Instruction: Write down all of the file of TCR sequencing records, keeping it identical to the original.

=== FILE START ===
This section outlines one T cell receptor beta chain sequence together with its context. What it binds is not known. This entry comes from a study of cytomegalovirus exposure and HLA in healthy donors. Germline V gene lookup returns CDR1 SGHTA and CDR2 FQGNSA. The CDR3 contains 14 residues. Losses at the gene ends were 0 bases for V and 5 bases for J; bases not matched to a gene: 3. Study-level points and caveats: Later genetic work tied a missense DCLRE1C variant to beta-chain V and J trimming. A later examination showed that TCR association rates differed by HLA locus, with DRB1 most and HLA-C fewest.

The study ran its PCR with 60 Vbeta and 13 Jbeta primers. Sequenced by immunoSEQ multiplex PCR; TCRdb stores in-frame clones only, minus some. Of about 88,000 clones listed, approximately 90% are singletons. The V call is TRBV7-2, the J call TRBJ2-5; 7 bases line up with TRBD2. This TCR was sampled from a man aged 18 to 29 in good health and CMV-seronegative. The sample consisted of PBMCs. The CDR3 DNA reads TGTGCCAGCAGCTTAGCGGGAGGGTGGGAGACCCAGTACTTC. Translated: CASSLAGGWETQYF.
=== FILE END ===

This section outlines one T cell receptor beta chain sequence together with its context. What it binds is not known. This entry comes from a study of cytomegalovirus exposure and HLA in healthy donors. Germline V gene lookup returns CDR1 SGHTA and CDR2 FQGNSA. The CDR3 contains 14 residues. Losses at the gene ends were 0 bases for V and 5 bases for J; bases not matched to a gene: 3. Study-level points and caveats: Later genetic work tied a missense DCLRE1C variant to beta-chain V and J trimming. A later examination showed that TCR association rates differed by HLA locus, with DRB1 most and HLA-C fewest.

The study ran its PCR with 60 Vbeta and 13 Jbeta primers. Sequenced by immunoSEQ multiplex PCR; TCRdb stores in-frame clones only, minus some. Of about 88,000 clones listed, approximately 90% are singletons. The V call is TRBV7-2, the J call TRBJ2-5; 7 bases line up with TRBD2. This TCR was sampled from a man aged 18 to 29 in good health and CMV-seronegative. The sample consisted of PBMCs. The CDR3 DNA reads TGTGCCAGCAGCTTAGCGGGAGGGTGGGAGACCCAGTACTTC. Translated: CASSLAGGWETQYF.